DID 1/6 SCALE WWII GERMAN BADGE #2
FROM MAX SCHMELING, FALLSCHIRMJAGER
FROM PRODUCT NUMBER D80146
ITEM IS IN EXCELLENT CONDITION
NOTES1: THIS ITEM CAME OUT OF A NEW BOXED FIGURE, IT HASN'T BEEN HANDLED EXCEPT BY ME WHEN I TOOK IT OUT OF THE BOX.
NOTES2: ITEMS INCLUDED: GERMAN BADGE.
NOTES3: THERE ARE NOT ANY ACTION FIGURES IN THIS ITEM.
DISCLAIMER: OUR PRODUCTS ARE FOR ADULTS ONLY, NOT CHILDREN. OUR PRODUCTS ARE FOR HISTORIC EDUCATION PURPOSES ONLY, AND ARE NOT INTENDED TO GLORIFY, NOR EXPLOIT THE HORRORS AND ATROCITIES OF WAR.
More on Max Schmeling & the Fallschirmjager:
The Fallschirmjäger were a branch of the German Luftwaffe before and during WWII. They were the first German paratroopers to be committed in large-scale airborne operations. Throughout World War II the Fallschirmjäger commander was Kurt Student.
Maximilian Adolph Otto Siegfried Schmeling (28 September 1905 – 2 February 2005) was a German boxer who was heavyweight champion of the world between 1930 and 1932. His two fights with Joe Louis in 1936 and 1938 were worldwide cultural events because of their national associations. Schmeling is the only boxer to win the world heavyweight championship on a foul.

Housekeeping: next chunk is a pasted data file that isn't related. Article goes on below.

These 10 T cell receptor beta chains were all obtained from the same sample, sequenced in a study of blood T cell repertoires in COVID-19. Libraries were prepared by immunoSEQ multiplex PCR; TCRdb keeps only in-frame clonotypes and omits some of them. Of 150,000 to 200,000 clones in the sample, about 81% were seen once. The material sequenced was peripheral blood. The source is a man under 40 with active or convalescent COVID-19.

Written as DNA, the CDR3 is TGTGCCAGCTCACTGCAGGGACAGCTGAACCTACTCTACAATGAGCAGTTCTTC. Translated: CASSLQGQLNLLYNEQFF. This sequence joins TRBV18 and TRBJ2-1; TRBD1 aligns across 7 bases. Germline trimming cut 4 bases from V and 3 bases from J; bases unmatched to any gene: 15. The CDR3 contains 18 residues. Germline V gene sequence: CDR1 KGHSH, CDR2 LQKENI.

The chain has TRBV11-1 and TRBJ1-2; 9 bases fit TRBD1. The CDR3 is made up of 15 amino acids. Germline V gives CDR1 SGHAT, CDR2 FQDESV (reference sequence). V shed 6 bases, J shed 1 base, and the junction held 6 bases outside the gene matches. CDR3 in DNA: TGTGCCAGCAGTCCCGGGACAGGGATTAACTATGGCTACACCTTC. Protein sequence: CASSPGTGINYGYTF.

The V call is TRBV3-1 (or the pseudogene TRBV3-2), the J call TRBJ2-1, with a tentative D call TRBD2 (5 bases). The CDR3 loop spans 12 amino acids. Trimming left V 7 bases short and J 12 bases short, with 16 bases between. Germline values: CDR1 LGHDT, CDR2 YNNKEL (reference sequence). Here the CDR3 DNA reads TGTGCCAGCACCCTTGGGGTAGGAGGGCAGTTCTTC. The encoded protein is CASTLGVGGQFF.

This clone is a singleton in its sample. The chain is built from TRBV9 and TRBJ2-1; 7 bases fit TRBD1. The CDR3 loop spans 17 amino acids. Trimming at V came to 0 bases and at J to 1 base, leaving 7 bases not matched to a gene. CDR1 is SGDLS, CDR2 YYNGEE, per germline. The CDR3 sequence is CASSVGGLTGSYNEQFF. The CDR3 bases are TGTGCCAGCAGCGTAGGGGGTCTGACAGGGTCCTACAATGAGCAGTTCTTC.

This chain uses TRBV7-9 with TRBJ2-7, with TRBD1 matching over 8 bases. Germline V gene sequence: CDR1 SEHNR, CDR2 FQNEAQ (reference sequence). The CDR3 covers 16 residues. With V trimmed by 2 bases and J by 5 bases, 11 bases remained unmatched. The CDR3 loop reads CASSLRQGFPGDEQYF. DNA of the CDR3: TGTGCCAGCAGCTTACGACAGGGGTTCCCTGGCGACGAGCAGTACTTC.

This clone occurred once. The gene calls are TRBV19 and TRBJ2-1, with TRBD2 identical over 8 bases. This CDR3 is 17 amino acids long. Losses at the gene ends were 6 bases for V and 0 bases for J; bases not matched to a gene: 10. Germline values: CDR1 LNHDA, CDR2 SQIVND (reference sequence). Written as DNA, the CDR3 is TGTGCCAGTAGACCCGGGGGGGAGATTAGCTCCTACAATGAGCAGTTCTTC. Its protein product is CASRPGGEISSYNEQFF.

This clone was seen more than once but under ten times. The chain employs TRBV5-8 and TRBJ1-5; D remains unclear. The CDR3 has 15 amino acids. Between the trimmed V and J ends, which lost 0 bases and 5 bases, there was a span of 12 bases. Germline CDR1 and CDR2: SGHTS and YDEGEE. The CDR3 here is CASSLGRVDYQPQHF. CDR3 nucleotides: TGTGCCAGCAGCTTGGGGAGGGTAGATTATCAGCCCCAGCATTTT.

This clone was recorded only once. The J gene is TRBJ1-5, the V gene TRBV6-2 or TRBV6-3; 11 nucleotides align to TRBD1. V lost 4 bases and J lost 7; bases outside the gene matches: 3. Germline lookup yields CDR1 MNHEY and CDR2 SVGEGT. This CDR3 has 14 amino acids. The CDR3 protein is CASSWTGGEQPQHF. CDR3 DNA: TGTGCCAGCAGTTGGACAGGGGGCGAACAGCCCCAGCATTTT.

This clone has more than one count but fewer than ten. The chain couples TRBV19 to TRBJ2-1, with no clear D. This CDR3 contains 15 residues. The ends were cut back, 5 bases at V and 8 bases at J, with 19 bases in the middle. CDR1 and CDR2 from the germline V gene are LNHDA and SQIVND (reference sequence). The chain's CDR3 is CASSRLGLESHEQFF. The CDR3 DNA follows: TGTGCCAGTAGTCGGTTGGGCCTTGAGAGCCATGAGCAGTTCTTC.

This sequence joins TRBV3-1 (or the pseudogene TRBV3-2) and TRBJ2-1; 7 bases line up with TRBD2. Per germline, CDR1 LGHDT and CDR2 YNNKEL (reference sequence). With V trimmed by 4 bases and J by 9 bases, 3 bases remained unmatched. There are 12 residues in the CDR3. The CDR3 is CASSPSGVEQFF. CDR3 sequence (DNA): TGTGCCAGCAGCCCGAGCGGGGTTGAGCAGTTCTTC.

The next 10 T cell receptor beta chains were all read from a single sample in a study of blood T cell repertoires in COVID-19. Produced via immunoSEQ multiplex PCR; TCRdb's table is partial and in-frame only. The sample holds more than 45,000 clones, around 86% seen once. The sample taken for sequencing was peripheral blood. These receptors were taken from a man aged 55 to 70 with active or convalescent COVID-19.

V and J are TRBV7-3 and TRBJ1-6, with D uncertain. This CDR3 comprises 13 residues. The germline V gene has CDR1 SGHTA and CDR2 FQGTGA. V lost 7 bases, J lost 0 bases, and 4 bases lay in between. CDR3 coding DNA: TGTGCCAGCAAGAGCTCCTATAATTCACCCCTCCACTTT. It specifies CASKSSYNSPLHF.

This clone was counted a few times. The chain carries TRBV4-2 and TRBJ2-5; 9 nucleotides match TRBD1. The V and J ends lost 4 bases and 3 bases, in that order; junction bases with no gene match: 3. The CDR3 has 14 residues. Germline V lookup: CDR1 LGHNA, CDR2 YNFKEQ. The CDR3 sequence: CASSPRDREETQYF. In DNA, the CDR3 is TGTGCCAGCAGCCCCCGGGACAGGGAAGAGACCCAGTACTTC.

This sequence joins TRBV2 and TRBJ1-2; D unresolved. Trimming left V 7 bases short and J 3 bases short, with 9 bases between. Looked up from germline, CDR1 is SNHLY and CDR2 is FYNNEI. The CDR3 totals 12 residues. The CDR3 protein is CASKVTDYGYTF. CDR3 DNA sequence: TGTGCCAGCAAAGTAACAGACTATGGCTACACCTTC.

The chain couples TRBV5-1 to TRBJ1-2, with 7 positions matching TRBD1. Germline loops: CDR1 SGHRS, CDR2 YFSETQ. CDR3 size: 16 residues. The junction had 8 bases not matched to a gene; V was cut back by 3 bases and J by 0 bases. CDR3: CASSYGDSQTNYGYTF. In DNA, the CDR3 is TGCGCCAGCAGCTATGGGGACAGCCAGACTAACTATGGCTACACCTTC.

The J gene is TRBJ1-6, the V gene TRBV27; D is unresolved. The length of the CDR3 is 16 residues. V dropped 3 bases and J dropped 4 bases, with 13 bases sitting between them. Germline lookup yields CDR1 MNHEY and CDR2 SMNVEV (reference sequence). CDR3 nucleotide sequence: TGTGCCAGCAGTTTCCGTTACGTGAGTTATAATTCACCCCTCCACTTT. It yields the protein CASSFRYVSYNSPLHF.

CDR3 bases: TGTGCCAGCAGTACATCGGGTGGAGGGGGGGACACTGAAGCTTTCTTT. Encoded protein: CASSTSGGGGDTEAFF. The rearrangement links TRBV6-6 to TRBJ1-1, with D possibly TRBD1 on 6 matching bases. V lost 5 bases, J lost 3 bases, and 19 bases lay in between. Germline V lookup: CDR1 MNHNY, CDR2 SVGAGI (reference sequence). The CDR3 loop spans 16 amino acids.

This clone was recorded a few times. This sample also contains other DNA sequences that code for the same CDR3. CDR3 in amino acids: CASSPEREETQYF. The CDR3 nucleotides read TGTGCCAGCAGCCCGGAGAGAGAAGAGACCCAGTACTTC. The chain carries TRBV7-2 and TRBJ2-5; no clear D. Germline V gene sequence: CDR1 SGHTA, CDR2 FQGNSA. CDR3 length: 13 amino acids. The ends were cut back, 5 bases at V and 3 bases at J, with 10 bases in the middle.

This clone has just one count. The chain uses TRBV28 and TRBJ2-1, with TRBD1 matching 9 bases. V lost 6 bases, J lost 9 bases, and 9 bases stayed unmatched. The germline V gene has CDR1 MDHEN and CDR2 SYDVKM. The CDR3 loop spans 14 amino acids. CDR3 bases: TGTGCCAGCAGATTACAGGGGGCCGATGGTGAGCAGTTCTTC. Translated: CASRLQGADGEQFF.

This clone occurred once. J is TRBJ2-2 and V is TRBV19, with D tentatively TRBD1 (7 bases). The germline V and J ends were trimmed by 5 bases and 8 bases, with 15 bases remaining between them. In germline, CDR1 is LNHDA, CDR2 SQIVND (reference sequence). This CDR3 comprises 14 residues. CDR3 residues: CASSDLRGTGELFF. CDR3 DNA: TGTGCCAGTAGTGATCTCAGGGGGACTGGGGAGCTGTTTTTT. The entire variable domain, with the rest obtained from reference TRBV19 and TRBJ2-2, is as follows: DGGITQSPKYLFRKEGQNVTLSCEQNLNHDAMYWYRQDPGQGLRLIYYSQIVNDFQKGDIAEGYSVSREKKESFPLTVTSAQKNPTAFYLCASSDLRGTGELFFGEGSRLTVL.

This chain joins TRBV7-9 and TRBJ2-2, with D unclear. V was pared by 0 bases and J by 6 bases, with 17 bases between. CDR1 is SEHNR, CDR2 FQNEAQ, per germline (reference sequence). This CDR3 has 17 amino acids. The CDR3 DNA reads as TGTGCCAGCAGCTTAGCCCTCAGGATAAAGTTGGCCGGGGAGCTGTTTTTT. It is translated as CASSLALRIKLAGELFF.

Starting his professional career in 1924, Schmeling went to the USA in 1928 and, after a ninth-round TKO of Johnny Risko, became a sensation. He became the first to win the heavyweight championship (at that time vacant) by disqualification in 1930, after opponent Jack Sharkey knocked him down with a low blow in the fourth round. Schmeling retained his crown successfully in 1931 by a technical knockout victory over Young Stribling. A rematch in 1932 with Sharkey saw the American gaining the title from Schmeling by a controversial fifteen-round split decision. In 1933, Schmeling lost to Max Baer by a tenth-round technical knockout. The loss left people believing that Schmeling was past his prime. Meanwhile, Adolf Hitler and the Nazi Party took over control in Germany, and Schmeling, although he has never joined NSDAP, came to be viewed as a Nazi puppet. The same year, he married Czech film actress Anny Ondra.
In 1936, in their first fight Schmeling knocked out American rising star Joe Louis, placing him as the number one contender for Jim Braddock's title, but Louis got the fight and knocked Braddock out to win the championship in 1937. Schmeling finally got a chance to regain his title in 1938 in the rematch, but Louis knocked him out in one round. During WWII, Schmeling served with the German Air Force (Luftwaffe) as an elite paratrooper (Fallschirmjager). After the war, Schmeling mounted a comeback, but retired permanently in 1948. After retiring from boxing, Schmeling worked for The Coca-Cola Company. Schmeling became friends with Louis, and their friendship lasted until the latter's death in 1981. Schmeling died in 2005 aged 99, a sporting hero in his native Germany. Long after the Second World War, it was revealed that Schmeling had risked his life to save the lives of two Jewish children in 1938. At the age of 99, Schmeling was the longest living heavyweight boxing champion in history.
In 2003, Schmeling was ranked 55 on The Ring magazine's list of 100 greatest punchers of all time.